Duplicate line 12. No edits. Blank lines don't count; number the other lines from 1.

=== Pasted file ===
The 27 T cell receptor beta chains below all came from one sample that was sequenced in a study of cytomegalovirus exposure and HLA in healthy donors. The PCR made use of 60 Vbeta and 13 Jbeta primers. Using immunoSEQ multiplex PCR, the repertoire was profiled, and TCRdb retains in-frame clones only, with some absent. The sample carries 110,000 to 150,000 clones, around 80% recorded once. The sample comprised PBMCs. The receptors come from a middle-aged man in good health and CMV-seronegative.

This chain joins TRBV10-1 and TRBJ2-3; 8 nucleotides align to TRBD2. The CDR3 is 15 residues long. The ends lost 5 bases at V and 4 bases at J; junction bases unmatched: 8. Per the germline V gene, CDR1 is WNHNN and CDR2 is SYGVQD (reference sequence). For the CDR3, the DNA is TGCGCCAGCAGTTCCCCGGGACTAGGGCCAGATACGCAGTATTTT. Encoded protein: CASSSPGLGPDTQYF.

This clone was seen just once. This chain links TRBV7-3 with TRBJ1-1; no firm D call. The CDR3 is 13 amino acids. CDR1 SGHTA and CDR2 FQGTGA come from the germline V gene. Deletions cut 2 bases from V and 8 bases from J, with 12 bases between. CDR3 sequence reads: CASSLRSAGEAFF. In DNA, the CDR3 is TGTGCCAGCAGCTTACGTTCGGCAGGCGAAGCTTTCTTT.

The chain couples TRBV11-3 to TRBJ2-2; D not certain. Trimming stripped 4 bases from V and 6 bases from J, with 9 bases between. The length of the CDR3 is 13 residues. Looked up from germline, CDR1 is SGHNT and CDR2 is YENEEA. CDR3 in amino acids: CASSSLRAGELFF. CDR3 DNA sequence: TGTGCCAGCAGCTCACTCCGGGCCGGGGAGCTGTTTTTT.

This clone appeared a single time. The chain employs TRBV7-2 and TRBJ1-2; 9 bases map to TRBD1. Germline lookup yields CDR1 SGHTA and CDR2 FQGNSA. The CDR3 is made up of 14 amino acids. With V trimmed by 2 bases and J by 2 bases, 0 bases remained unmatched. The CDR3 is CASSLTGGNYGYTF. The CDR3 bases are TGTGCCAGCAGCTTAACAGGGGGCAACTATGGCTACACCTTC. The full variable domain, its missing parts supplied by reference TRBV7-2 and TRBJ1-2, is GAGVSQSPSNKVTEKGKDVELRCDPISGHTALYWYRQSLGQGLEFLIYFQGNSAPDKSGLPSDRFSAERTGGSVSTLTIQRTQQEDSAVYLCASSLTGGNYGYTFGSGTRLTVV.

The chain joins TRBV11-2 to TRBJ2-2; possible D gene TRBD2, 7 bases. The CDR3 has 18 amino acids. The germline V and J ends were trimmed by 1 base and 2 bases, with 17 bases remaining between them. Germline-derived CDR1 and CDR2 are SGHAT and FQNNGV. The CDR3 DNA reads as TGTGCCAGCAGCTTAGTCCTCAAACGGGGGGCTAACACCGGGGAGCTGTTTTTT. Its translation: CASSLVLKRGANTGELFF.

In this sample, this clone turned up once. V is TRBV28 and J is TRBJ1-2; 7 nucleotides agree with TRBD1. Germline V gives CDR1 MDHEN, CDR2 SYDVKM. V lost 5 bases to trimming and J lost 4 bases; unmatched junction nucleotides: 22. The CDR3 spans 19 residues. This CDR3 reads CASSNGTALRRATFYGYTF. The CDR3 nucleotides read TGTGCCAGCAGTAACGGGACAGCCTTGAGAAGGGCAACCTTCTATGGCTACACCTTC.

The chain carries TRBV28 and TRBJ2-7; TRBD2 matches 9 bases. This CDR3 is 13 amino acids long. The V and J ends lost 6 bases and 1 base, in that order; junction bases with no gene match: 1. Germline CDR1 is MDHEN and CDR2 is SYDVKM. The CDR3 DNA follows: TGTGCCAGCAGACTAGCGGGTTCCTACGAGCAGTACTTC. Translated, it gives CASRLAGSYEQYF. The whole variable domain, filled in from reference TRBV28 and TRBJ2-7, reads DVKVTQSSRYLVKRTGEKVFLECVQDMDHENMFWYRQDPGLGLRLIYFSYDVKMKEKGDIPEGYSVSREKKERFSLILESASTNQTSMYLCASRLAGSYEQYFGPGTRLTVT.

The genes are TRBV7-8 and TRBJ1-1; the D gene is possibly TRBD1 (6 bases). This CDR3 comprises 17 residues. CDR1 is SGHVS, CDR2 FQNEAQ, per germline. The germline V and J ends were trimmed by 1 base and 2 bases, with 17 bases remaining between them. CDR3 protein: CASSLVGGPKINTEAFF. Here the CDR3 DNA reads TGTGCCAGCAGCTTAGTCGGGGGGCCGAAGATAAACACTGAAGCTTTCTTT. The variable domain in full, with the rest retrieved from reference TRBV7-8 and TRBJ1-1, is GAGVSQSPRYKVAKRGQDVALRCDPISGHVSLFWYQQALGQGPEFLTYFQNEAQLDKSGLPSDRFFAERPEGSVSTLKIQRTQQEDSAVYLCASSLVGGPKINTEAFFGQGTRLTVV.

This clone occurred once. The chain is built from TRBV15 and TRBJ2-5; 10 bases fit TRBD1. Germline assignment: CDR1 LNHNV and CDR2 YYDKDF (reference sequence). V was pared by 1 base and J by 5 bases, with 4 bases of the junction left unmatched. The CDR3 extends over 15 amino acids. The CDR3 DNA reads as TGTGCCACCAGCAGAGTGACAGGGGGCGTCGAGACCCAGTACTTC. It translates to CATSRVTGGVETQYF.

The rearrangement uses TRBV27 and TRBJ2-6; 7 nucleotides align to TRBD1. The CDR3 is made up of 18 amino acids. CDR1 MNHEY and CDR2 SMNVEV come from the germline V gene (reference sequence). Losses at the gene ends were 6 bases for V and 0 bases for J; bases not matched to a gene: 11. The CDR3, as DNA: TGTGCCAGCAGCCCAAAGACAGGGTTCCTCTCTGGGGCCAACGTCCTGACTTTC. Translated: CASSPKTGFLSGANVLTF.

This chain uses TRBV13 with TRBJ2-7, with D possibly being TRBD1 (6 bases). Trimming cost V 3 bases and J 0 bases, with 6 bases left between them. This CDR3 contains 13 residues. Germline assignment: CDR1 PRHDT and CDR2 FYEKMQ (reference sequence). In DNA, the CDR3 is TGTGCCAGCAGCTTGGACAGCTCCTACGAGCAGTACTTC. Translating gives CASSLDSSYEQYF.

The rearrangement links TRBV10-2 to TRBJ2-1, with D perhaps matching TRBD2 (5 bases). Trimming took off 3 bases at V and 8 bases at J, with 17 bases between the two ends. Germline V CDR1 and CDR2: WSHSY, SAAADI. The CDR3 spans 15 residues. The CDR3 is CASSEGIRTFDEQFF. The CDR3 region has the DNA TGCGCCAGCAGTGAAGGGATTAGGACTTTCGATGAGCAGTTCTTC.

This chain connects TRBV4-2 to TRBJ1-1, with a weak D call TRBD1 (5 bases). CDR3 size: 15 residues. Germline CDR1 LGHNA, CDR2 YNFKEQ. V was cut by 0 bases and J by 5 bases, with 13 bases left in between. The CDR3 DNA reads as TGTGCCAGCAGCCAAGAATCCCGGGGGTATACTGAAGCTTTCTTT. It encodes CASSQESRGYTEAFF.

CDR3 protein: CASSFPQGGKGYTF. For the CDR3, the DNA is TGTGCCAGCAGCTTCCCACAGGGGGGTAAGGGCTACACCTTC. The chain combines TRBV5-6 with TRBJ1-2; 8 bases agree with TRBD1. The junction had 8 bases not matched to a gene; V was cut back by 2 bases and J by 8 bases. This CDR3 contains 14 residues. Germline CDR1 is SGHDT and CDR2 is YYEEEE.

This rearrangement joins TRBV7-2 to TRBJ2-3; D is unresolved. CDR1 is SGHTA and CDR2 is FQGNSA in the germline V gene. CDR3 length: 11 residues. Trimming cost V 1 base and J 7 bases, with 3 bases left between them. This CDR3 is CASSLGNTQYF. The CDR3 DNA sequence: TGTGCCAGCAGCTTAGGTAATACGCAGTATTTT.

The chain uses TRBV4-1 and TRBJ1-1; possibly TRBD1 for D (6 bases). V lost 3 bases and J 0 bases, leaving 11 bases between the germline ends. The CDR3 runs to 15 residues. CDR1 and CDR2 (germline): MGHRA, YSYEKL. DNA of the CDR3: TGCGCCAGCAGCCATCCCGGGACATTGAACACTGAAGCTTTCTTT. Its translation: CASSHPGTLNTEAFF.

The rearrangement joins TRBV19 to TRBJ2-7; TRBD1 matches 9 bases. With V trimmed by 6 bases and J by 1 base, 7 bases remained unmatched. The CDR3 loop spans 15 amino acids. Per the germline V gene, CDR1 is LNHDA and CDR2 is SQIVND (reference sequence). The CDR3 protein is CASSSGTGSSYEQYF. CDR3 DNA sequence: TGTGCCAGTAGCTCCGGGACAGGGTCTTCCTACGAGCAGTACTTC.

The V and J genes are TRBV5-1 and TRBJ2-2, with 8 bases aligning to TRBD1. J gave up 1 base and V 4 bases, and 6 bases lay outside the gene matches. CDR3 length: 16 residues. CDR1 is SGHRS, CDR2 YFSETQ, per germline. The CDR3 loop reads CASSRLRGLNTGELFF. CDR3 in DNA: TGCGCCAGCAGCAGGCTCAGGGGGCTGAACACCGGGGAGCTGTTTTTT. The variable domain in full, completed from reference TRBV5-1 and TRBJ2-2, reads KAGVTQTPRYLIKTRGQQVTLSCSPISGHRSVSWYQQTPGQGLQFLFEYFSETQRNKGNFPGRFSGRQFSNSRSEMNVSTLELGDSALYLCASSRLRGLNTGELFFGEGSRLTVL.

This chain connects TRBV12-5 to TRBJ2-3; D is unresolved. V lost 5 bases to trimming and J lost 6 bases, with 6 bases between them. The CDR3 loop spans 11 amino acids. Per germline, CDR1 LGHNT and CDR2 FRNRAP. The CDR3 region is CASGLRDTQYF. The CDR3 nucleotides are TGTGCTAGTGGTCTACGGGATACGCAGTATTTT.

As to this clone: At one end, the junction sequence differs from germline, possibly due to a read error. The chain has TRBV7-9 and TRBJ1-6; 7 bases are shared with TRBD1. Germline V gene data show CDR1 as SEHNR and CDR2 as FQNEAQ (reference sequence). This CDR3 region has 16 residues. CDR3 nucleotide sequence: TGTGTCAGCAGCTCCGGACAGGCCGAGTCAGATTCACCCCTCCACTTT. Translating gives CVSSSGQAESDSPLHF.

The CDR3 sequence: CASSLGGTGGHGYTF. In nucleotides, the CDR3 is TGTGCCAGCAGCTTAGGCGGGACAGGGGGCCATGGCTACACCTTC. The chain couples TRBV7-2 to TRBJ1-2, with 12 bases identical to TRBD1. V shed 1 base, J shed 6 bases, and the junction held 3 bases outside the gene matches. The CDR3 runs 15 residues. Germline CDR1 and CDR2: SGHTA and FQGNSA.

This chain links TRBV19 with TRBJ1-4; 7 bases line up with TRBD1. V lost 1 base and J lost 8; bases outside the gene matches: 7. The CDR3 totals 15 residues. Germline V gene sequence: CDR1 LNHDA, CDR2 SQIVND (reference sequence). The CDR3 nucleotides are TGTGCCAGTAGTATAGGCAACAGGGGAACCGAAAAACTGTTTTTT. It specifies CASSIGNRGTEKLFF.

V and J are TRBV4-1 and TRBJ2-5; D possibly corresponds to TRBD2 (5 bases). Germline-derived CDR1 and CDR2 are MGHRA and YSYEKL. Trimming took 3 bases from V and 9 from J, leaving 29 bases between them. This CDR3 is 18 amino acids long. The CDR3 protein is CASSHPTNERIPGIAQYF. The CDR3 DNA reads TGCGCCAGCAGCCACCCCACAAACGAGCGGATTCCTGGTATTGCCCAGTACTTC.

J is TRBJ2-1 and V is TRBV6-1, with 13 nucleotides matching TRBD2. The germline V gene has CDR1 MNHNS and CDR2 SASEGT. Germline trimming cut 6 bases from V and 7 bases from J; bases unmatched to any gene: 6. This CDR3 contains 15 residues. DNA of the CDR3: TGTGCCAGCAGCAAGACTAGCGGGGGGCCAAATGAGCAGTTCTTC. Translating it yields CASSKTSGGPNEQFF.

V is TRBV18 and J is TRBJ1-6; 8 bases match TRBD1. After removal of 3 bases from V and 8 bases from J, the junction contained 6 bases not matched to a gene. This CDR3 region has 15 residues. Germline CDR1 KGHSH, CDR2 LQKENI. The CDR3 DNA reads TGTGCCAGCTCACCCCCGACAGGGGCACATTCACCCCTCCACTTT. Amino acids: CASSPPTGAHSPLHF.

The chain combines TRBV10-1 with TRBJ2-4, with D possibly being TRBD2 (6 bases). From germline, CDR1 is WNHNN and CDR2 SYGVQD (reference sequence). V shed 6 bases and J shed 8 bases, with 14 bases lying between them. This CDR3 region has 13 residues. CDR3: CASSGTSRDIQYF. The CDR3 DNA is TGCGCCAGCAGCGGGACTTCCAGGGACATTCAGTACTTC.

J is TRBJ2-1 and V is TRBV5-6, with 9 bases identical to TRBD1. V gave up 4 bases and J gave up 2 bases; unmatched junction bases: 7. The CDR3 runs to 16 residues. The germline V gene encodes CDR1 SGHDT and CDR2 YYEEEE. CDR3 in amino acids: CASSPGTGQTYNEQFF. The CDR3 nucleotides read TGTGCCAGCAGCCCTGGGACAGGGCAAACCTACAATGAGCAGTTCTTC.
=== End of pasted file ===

This chain uses TRBV13 with TRBJ2-7, with D possibly being TRBD1 (6 bases). Trimming cost V 3 bases and J 0 bases, with 6 bases left between them. This CDR3 contains 13 residues. Germline assignment: CDR1 PRHDT and CDR2 FYEKMQ (reference sequence). In DNA, the CDR3 is TGTGCCAGCAGCTTGGACAGCTCCTACGAGCAGTACTTC. Translating gives CASSLDSSYEQYF.